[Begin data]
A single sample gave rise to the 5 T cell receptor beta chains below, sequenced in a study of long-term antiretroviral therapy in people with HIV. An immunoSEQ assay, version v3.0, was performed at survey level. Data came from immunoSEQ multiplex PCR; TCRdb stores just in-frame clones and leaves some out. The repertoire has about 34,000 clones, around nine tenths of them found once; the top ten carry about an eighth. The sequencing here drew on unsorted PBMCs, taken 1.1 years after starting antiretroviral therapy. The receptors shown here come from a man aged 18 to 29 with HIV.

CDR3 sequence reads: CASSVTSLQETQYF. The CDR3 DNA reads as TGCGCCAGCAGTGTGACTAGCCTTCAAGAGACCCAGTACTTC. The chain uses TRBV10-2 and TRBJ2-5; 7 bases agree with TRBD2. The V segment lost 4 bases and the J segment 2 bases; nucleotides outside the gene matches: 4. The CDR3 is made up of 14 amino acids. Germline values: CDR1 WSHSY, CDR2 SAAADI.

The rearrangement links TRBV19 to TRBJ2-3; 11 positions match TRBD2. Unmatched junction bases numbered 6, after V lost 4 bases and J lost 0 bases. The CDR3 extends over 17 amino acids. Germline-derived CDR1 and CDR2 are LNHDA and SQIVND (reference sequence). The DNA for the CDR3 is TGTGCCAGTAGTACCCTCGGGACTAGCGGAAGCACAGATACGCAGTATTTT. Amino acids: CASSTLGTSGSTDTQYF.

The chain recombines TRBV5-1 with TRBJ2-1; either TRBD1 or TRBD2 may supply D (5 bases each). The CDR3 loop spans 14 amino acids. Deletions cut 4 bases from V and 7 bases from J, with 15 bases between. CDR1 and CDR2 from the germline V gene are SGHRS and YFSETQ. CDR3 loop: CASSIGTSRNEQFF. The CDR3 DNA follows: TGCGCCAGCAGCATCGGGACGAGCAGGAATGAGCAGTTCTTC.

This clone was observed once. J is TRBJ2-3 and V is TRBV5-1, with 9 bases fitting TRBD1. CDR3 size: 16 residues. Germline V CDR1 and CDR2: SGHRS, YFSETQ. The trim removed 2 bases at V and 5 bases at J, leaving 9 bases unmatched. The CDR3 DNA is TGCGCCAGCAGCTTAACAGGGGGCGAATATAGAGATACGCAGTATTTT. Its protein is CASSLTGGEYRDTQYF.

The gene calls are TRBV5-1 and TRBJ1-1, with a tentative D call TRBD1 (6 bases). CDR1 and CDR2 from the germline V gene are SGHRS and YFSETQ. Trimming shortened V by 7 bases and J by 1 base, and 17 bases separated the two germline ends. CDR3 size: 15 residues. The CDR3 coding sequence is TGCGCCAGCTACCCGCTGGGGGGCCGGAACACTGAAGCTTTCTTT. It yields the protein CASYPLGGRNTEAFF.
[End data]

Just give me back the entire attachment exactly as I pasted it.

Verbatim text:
A single sample gave rise to the 5 T cell receptor beta chains below, sequenced in a study of long-term antiretroviral therapy in people with HIV. An immunoSEQ assay, version v3.0, was performed at survey level. Data came from immunoSEQ multiplex PCR; TCRdb stores just in-frame clones and leaves some out. The repertoire has about 34,000 clones, around nine tenths of them found once; the top ten carry about an eighth. The sequencing here drew on unsorted PBMCs, taken 1.1 years after starting antiretroviral therapy. The receptors shown here come from a man aged 18 to 29 with HIV.

CDR3 sequence reads: CASSVTSLQETQYF. The CDR3 DNA reads as TGCGCCAGCAGTGTGACTAGCCTTCAAGAGACCCAGTACTTC. The chain uses TRBV10-2 and TRBJ2-5; 7 bases agree with TRBD2. The V segment lost 4 bases and the J segment 2 bases; nucleotides outside the gene matches: 4. The CDR3 is made up of 14 amino acids. Germline values: CDR1 WSHSY, CDR2 SAAADI.

The rearrangement links TRBV19 to TRBJ2-3; 11 positions match TRBD2. Unmatched junction bases numbered 6, after V lost 4 bases and J lost 0 bases. The CDR3 extends over 17 amino acids. Germline-derived CDR1 and CDR2 are LNHDA and SQIVND (reference sequence). The DNA for the CDR3 is TGTGCCAGTAGTACCCTCGGGACTAGCGGAAGCACAGATACGCAGTATTTT. Amino acids: CASSTLGTSGSTDTQYF.

The chain recombines TRBV5-1 with TRBJ2-1; either TRBD1 or TRBD2 may supply D (5 bases each). The CDR3 loop spans 14 amino acids. Deletions cut 4 bases from V and 7 bases from J, with 15 bases between. CDR1 and CDR2 from the germline V gene are SGHRS and YFSETQ. CDR3 loop: CASSIGTSRNEQFF. The CDR3 DNA follows: TGCGCCAGCAGCATCGGGACGAGCAGGAATGAGCAGTTCTTC.

This clone was observed once. J is TRBJ2-3 and V is TRBV5-1, with 9 bases fitting TRBD1. CDR3 size: 16 residues. Germline V CDR1 and CDR2: SGHRS, YFSETQ. The trim removed 2 bases at V and 5 bases at J, leaving 9 bases unmatched. The CDR3 DNA is TGCGCCAGCAGCTTAACAGGGGGCGAATATAGAGATACGCAGTATTTT. Its protein is CASSLTGGEYRDTQYF.

The gene calls are TRBV5-1 and TRBJ1-1, with a tentative D call TRBD1 (6 bases). CDR1 and CDR2 from the germline V gene are SGHRS and YFSETQ. Trimming shortened V by 7 bases and J by 1 base, and 17 bases separated the two germline ends. CDR3 size: 15 residues. The CDR3 coding sequence is TGCGCCAGCTACCCGCTGGGGGGCCGGAACACTGAAGCTTTCTTT. It yields the protein CASYPLGGRNTEAFF.